Just as humans are all natural, nature is a construct that is all human ... What is or isn't natural varies from person to person. And it varies within the same person over time.
As Joe and I turned the final bend of Shallow Creek, a question burned in my mind. We might have missed the discovery of Fairyland by almost half a century, but might an equally dramatic discovery be awaiting us there? Would we be the ones to discover it gone?

A month earlier the Yellowstone River had what was described as a thousand-year flood. In headwater areas near the northwest corner of the park, up to five inches of rain fell on a plump spring snowpack, and as the ensuing melt hurried downstream, trees, bridges, houses, and sections of highway were all swept into its flow. Just as the world's first national park was gearing up for its landmark 150th anniversary, the Northern Entrance Road, the one connecting park headquarters in Mammoth to the bustling gateway community of Gardiner, washed out beyond repair. It was an astonishing demonstration of the grave uncertainties that face even those natural areas we give the highest standards of protection.
Joe stands at the water's edge in Shallow Creek canyon
Joe stands at the water's edge in Shallow Creek canyon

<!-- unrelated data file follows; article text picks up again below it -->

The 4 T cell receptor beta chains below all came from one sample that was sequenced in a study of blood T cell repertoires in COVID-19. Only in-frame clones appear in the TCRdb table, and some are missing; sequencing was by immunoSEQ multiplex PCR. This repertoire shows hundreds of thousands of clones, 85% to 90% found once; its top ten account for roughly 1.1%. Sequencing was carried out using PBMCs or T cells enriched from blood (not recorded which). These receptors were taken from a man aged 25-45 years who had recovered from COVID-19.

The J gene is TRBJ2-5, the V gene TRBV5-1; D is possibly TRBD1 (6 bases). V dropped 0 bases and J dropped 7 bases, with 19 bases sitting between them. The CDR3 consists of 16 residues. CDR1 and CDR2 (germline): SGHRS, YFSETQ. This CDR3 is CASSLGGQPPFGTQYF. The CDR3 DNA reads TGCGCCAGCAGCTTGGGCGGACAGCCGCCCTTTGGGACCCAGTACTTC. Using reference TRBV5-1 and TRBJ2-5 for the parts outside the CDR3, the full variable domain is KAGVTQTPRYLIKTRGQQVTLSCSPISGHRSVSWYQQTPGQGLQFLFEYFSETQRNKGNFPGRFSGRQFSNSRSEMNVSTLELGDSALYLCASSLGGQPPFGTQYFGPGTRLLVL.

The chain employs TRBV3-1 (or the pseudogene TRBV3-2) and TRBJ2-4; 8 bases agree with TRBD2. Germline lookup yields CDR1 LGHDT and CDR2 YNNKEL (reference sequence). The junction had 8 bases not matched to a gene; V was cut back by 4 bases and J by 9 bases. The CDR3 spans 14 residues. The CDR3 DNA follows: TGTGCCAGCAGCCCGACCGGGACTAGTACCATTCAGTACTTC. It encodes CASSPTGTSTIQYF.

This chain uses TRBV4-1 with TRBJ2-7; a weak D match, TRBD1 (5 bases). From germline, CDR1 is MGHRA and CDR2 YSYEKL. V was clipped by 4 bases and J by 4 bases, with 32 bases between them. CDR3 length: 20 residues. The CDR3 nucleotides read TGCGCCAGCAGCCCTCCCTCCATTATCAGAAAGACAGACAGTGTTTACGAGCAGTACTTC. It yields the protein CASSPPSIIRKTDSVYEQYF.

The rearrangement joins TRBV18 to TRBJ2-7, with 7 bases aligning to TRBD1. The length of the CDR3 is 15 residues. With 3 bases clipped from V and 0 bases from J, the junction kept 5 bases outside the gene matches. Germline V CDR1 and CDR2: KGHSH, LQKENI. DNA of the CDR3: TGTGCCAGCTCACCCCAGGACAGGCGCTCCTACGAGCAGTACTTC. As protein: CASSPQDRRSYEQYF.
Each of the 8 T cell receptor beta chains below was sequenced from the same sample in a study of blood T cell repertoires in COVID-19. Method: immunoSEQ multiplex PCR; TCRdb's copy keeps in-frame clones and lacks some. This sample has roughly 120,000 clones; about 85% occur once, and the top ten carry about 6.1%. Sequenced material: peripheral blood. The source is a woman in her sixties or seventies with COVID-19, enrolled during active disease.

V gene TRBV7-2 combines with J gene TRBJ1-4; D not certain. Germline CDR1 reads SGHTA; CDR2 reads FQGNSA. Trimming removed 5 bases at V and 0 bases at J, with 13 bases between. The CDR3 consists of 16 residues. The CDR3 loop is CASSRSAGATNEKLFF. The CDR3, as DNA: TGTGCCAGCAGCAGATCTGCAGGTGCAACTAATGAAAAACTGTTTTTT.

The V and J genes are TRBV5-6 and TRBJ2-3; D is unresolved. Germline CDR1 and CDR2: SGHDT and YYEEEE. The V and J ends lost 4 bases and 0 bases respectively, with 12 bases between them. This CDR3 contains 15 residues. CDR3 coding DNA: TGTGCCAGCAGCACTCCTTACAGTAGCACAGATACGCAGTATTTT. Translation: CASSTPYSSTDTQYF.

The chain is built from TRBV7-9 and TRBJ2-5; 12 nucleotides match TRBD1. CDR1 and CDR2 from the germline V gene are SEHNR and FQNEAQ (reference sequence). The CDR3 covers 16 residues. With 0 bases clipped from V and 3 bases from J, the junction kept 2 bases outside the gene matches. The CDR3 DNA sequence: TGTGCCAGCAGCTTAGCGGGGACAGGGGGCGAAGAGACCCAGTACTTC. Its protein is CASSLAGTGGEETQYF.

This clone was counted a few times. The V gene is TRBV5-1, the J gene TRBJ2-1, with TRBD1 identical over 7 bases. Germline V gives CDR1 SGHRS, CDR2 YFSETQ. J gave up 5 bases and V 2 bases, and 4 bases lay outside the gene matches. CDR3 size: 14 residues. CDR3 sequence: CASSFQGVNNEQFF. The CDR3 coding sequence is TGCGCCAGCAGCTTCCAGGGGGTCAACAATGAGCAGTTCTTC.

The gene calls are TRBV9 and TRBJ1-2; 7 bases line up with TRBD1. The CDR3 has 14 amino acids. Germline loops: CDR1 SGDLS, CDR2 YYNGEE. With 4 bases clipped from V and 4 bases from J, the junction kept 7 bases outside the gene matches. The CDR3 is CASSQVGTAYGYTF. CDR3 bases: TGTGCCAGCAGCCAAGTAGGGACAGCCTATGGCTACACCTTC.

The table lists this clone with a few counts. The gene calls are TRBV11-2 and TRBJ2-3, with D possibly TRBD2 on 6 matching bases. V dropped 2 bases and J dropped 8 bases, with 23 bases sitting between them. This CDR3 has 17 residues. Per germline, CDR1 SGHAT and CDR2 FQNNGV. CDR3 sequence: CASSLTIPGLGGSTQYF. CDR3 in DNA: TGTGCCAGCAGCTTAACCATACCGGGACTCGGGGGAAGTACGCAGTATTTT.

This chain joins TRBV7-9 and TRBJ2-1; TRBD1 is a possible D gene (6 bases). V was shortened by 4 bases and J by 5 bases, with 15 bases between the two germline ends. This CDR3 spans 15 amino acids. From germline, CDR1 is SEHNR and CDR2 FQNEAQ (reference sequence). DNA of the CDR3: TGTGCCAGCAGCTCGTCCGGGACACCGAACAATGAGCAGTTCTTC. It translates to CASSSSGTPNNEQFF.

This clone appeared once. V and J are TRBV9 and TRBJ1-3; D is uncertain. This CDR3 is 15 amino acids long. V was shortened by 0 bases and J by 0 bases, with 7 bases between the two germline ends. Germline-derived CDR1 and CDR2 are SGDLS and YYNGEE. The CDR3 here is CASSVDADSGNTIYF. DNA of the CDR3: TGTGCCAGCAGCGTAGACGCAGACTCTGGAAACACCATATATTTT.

My fears for Fairyland were settled with a glance. The iconic rock pillars were still standing. Some had fallen, in comparison with 20-year-old photos I'd seen, but they fall regardless, travertine rock being dynamic in a way that is totally out of keeping with what we otherwise consider to be "geologic time." I could see where Shallow Creek had overflowed its banks. But I didn't dwell on the many human-caused changes that may have precipitated the Yellowstone River's freakish flood, or any other questions of what should or shouldn't be there. I didn't have time: those are the questions that permeate every level of my existence. At least it looked within the range of natural variation. There was one path made by flood water that had the incongruous appearance of someone pushing a vacuum cleaner through the columns … Still natural, as Joe would say. And I would agree. With some qualifications.